“At stake is our ability, as one human family, to give health workers everywhere, the tools they need to carry out their duties, to allow all those that can to work from home, to trade online, to ensure that hundreds of millions of children and young people keep up with their studies, and to keep in touch with loved ones, wherever they are”, he detailed.
The Global Network Resiliency Platform will also share best practices
and initiatives that have been put in place during the COVID-19 crisis to ensure that telecommunication
services are available to the maximum extent possible.
Moreover, the portal will collect relevant information and expertise on actions that telecommunication policymakers and others in the regulatory community can use to ensure that their networks serve their country’s needs.
‘Relevant and trustworthy’ information
“This new ITU platform will provide countries struggling to find appropriate solutions to ensure their networks’ resiliency with relevant and trustworthy information and expertise on how to cope with the stresses faced by their infrastructure”, assured the agency chief.
“And because time is of the essence, it will give those countries that still have time to prepare an opportunity to learn from what is being done elsewhere – from emergency spectrum reassignments to guidelines for consumers on responsible use”.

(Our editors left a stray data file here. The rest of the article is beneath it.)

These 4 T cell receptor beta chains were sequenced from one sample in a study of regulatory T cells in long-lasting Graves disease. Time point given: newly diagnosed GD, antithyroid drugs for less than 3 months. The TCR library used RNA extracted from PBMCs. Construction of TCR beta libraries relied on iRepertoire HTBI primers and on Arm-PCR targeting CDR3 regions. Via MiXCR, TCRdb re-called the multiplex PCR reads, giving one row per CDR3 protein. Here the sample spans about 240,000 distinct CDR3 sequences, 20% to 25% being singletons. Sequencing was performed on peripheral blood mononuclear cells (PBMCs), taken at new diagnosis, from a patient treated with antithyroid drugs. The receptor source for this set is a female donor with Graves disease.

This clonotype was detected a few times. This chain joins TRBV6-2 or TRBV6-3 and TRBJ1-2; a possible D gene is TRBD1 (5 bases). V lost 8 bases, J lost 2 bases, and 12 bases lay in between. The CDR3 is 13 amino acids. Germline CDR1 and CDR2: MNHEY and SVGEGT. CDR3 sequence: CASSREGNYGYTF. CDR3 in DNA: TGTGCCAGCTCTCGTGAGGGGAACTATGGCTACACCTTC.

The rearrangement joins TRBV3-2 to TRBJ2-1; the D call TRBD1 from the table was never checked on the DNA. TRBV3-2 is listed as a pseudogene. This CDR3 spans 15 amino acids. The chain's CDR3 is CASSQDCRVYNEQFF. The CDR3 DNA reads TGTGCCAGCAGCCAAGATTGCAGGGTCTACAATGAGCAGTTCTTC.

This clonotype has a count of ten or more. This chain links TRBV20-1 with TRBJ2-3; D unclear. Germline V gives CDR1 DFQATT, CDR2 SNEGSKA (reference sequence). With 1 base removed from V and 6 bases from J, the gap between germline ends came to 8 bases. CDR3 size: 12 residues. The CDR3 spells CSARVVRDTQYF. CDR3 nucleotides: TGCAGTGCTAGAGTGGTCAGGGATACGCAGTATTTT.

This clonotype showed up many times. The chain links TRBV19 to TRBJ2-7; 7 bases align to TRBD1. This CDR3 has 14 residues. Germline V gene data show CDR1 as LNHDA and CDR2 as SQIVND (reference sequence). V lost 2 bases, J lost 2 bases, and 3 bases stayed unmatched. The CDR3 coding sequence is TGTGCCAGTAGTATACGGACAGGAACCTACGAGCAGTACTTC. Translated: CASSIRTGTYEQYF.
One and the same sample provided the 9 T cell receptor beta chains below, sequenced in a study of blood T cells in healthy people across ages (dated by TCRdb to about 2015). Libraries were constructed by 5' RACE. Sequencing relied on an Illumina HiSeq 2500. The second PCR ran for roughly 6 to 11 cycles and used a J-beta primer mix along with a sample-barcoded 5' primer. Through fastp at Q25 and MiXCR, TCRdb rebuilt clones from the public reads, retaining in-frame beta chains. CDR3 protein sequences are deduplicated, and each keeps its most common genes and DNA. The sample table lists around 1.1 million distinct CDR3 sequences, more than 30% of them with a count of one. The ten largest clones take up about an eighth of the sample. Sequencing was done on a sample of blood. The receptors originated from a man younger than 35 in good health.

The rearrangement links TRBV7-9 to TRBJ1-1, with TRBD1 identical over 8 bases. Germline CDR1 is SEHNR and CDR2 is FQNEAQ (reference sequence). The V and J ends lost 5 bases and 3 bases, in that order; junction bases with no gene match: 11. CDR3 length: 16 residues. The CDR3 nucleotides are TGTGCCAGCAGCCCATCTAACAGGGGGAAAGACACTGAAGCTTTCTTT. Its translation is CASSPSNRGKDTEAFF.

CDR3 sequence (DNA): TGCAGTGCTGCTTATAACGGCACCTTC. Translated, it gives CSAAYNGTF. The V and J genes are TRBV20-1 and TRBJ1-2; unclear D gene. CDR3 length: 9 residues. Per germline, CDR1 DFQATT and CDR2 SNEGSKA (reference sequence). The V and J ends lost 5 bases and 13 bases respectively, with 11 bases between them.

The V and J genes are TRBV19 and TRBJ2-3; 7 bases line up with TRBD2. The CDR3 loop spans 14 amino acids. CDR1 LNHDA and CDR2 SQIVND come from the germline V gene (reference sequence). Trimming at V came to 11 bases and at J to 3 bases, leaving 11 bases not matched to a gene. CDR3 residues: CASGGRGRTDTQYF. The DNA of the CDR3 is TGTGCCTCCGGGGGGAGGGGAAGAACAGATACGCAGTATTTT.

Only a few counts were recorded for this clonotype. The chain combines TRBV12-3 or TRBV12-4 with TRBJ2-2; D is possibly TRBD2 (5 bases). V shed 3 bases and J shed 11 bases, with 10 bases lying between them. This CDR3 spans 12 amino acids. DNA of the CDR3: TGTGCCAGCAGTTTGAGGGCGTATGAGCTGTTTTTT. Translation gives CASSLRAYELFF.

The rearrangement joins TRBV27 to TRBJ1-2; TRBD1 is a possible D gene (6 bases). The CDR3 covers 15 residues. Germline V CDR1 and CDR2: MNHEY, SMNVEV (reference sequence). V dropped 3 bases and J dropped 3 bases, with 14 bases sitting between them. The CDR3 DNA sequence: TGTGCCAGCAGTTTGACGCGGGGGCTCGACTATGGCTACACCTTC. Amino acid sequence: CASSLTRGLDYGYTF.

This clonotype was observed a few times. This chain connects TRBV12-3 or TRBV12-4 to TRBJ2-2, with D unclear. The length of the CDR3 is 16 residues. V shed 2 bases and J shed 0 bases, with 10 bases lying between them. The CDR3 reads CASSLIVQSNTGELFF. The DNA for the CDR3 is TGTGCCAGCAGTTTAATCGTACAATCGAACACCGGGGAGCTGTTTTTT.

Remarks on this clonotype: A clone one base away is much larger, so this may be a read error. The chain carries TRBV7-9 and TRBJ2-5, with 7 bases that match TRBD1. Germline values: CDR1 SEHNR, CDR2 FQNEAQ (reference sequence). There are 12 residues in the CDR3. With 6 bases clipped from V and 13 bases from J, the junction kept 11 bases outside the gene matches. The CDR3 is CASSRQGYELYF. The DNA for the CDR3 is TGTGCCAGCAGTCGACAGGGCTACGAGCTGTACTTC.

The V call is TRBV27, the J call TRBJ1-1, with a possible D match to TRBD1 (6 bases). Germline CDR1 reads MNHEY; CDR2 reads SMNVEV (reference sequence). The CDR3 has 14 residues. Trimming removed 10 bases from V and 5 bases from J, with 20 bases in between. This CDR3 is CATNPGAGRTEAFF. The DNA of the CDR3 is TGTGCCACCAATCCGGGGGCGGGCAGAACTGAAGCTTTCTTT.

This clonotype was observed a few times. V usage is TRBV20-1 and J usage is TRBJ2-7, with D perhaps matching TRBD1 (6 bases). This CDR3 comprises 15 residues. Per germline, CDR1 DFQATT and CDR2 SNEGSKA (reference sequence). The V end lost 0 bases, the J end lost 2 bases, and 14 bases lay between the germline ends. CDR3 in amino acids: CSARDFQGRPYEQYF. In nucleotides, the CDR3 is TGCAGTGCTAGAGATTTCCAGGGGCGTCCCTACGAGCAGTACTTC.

Serving initially as an informative tool, the portal will soon be expanded to provide an interactive and engaging platform for continuous sharing throughout the pandemic and beyond.
“The crisis we are in today calls for solidarity”, he spelled out. “In these uncertain times, we should not forget all those around the world who still lack access to the Internet”.
ITU has long promoted universal, reliable and affordable connectivity, and will continue to push on all these fronts and advocate until everyone is connected.
“I call on all ITU members, from the public and private sector alike, to come together to build the best platform we can so that information and communication technology can help defeat COVID-19 and make us safer, stronger and more connected”, concluded the Secretary-General.
The Influence of Artificial Intelligence on Future Education
The way people receive and consume news and entertainment has changed drastically nowadays with features such as personalized content coming into play. Other technologies have also changed the entire ball game regarding content creation and distribution.
Although this subset of AI seemed to thrive, the growth was quite stagnant in the education industry, but not of late. There are many applications of AI in the education industry that have transformed the perspective of many students by enabling smart learning.
So, how has AI changed the education industry and what is the future in this? Here is the influence of Artificial Intelligence on future education:
Smart educational content